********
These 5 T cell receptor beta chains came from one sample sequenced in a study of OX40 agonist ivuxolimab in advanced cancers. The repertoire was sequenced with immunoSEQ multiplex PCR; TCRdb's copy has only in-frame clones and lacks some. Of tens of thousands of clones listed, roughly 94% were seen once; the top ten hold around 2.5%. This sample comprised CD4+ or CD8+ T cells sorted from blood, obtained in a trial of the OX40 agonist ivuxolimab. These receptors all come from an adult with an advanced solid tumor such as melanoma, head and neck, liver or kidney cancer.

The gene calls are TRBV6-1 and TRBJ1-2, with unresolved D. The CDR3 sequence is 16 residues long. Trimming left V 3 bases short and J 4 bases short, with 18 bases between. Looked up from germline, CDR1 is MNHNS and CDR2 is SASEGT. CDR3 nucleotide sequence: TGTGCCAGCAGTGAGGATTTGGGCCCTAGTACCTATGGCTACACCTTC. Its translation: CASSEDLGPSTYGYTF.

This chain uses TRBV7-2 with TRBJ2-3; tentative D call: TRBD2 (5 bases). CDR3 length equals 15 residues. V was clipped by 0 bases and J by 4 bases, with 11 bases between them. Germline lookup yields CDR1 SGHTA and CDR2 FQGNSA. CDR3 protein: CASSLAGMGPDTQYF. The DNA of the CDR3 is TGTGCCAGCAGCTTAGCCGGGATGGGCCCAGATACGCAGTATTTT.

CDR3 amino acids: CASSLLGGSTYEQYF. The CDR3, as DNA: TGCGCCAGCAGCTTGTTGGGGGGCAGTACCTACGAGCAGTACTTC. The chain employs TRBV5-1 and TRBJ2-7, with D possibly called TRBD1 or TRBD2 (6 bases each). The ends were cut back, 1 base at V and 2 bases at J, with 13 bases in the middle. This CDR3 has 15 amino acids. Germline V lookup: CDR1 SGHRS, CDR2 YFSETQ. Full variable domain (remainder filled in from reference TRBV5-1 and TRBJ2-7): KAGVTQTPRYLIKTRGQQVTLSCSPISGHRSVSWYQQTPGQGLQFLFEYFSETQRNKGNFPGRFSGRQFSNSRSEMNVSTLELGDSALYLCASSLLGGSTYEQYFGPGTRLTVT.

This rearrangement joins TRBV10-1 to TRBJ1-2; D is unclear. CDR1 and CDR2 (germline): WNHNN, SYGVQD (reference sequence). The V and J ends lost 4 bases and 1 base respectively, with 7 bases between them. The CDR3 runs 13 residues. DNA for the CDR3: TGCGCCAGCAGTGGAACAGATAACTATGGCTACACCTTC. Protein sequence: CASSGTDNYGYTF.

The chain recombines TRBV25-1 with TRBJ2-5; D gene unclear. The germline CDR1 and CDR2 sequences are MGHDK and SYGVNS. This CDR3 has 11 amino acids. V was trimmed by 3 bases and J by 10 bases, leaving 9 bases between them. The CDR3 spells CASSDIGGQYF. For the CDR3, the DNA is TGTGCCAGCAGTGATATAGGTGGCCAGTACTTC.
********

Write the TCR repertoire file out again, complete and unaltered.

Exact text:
These 5 T cell receptor beta chains came from one sample sequenced in a study of OX40 agonist ivuxolimab in advanced cancers. The repertoire was sequenced with immunoSEQ multiplex PCR; TCRdb's copy has only in-frame clones and lacks some. Of tens of thousands of clones listed, roughly 94% were seen once; the top ten hold around 2.5%. This sample comprised CD4+ or CD8+ T cells sorted from blood, obtained in a trial of the OX40 agonist ivuxolimab. These receptors all come from an adult with an advanced solid tumor such as melanoma, head and neck, liver or kidney cancer.

The gene calls are TRBV6-1 and TRBJ1-2, with unresolved D. The CDR3 sequence is 16 residues long. Trimming left V 3 bases short and J 4 bases short, with 18 bases between. Looked up from germline, CDR1 is MNHNS and CDR2 is SASEGT. CDR3 nucleotide sequence: TGTGCCAGCAGTGAGGATTTGGGCCCTAGTACCTATGGCTACACCTTC. Its translation: CASSEDLGPSTYGYTF.

This chain uses TRBV7-2 with TRBJ2-3; tentative D call: TRBD2 (5 bases). CDR3 length equals 15 residues. V was clipped by 0 bases and J by 4 bases, with 11 bases between them. Germline lookup yields CDR1 SGHTA and CDR2 FQGNSA. CDR3 protein: CASSLAGMGPDTQYF. The DNA of the CDR3 is TGTGCCAGCAGCTTAGCCGGGATGGGCCCAGATACGCAGTATTTT.

CDR3 amino acids: CASSLLGGSTYEQYF. The CDR3, as DNA: TGCGCCAGCAGCTTGTTGGGGGGCAGTACCTACGAGCAGTACTTC. The chain employs TRBV5-1 and TRBJ2-7, with D possibly called TRBD1 or TRBD2 (6 bases each). The ends were cut back, 1 base at V and 2 bases at J, with 13 bases in the middle. This CDR3 has 15 amino acids. Germline V lookup: CDR1 SGHRS, CDR2 YFSETQ. Full variable domain (remainder filled in from reference TRBV5-1 and TRBJ2-7): KAGVTQTPRYLIKTRGQQVTLSCSPISGHRSVSWYQQTPGQGLQFLFEYFSETQRNKGNFPGRFSGRQFSNSRSEMNVSTLELGDSALYLCASSLLGGSTYEQYFGPGTRLTVT.

This rearrangement joins TRBV10-1 to TRBJ1-2; D is unclear. CDR1 and CDR2 (germline): WNHNN, SYGVQD (reference sequence). The V and J ends lost 4 bases and 1 base respectively, with 7 bases between them. The CDR3 runs 13 residues. DNA for the CDR3: TGCGCCAGCAGTGGAACAGATAACTATGGCTACACCTTC. Protein sequence: CASSGTDNYGYTF.

The chain recombines TRBV25-1 with TRBJ2-5; D gene unclear. The germline CDR1 and CDR2 sequences are MGHDK and SYGVNS. This CDR3 has 11 amino acids. V was trimmed by 3 bases and J by 10 bases, leaving 9 bases between them. The CDR3 spells CASSDIGGQYF. For the CDR3, the DNA is TGTGCCAGCAGTGATATAGGTGGCCAGTACTTC.